Main attributes

Its perenniality for hay, its palatability.

Main deficiencies

Its problem as a weed overshadows its value for hay and pasture, and it is not now sown. Eradication is the best aim, if possible and economical.

Optimum temperature for growth

Tillering increases with temperature up to 27C in a 12-hour day, and up to 32C in a 16-hour day; at 32C, growth is reduced (Ingle & Rogers, 1961).

Frost tolerance

It is susceptible to frosts but the rhizomes usually survive.

Ability to compete with weeds

It competes very successfully with weeds because of its shade effects and vigorous root-stock. It often becomes a weed in such crops as Sudan grass or even oats.


The sorghum midge (Contarinia sorghicola) and sorghum web-worm (Celema sorghiella) affect seed crops.


It is very palatable in the early growing stage.

Response to photoperiod

Flowering is accelerated by short days of 12 hours or less (Evans, Wardlaw & Williams, 1964). Plants at eight to 12 hours day length flowered at 27C, but at 14 hours day length failed to flower (Ingle & Rogers, 1961).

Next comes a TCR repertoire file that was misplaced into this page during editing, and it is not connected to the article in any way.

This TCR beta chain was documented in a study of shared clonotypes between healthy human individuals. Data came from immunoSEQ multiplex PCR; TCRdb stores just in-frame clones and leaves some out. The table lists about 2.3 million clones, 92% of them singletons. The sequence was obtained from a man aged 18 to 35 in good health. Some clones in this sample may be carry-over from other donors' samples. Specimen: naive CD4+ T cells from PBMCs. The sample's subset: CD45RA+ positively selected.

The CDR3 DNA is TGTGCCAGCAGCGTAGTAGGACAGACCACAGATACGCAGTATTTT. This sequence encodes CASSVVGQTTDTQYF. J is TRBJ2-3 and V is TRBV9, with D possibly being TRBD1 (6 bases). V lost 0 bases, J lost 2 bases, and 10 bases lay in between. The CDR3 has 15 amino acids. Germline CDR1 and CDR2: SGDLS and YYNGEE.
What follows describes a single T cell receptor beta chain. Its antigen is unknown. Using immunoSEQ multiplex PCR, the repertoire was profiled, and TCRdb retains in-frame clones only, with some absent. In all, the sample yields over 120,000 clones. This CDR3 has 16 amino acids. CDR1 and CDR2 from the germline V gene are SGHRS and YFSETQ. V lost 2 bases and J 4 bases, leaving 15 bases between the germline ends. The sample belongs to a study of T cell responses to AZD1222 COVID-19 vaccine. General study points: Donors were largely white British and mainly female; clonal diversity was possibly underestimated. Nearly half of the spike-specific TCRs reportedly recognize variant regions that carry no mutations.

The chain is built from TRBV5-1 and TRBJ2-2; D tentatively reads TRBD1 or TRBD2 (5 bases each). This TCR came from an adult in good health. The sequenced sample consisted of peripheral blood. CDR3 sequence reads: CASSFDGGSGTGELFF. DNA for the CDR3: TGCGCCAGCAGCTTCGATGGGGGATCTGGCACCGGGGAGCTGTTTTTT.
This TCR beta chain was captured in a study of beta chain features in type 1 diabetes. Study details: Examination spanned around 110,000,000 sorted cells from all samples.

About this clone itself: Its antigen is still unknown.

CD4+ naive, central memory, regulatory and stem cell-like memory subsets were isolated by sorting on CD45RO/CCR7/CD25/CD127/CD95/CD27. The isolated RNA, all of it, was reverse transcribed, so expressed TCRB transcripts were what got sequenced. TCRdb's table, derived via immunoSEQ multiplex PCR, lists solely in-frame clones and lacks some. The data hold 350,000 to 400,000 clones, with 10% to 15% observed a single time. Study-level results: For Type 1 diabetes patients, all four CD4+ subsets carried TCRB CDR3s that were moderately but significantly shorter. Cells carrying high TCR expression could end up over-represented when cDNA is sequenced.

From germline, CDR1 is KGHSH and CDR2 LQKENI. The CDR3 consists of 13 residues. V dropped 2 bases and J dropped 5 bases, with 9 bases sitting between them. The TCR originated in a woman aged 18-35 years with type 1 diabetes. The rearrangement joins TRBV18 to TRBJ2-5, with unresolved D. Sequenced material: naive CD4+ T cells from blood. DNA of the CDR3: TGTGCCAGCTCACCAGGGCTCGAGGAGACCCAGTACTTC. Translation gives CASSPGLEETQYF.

Chemical analysis and digestibility

Fertilized Johnson grass (cut at the boot stage) averaged 13.5 percent crude protein and 65.8 percent digestibility, compared to unfertilized grass at 7.2 percent crude protein and 47.5 percent digestibility (Bennett, 1973).

Natural habitat

In moist areas on river banks, in clay soils and wet sandy soils.

Fertilizer requirements

Johnson grass gives linear yield increases up to 1 075 kg N/ha, but economical increases amounting to 9 tonnes per hectare are obtained with 538 kg N/ha (Bennett, 1973). A fertilizer mixture in the ratio of 6N:0.SP:0.8K is recommended. Nitrogen should be applied in split applications.

Compatibility with other grasses and legumes

Johnson grass will initially grow in association with grasses such as Paspalum dilatatum, Chloris gayana and Cynodon dactylon, but will gradually dominate them. It can become sod-bound, which reduces its productivity. It will grow in alfalfa (Medicago sativa) crops and can be controlled a little when the alfalfa is mown periodically for hay.

Genetics and reproduction

The chromosome number is 2n=20, 40. It readily crosses with other sorghum species such as S. sudanense.

Seed production and harvesting

Johnson grass seeds heavily and shatters a good deal. It is harvested with combines if necessary.


One of the worst weeds of cultivation in the subtropics throughout the world.

Animal production

Johnson grass is used for grazing where a decision is made to live with it rather than attempt eradication. It is cut for coarse hay over large areas of the southern United States.


The seed requires after-ripening for a few months.

Value for erosion control

Johnson grass will quickly vegetate suitable areas and act as an effective cover against wind and water erosion. However, its aggressive, weedy nature makes it less useful than other species which are available for this purpose.


Links for the genus:

Further reading

Marley, 1978; Martin & Leonard, 1959.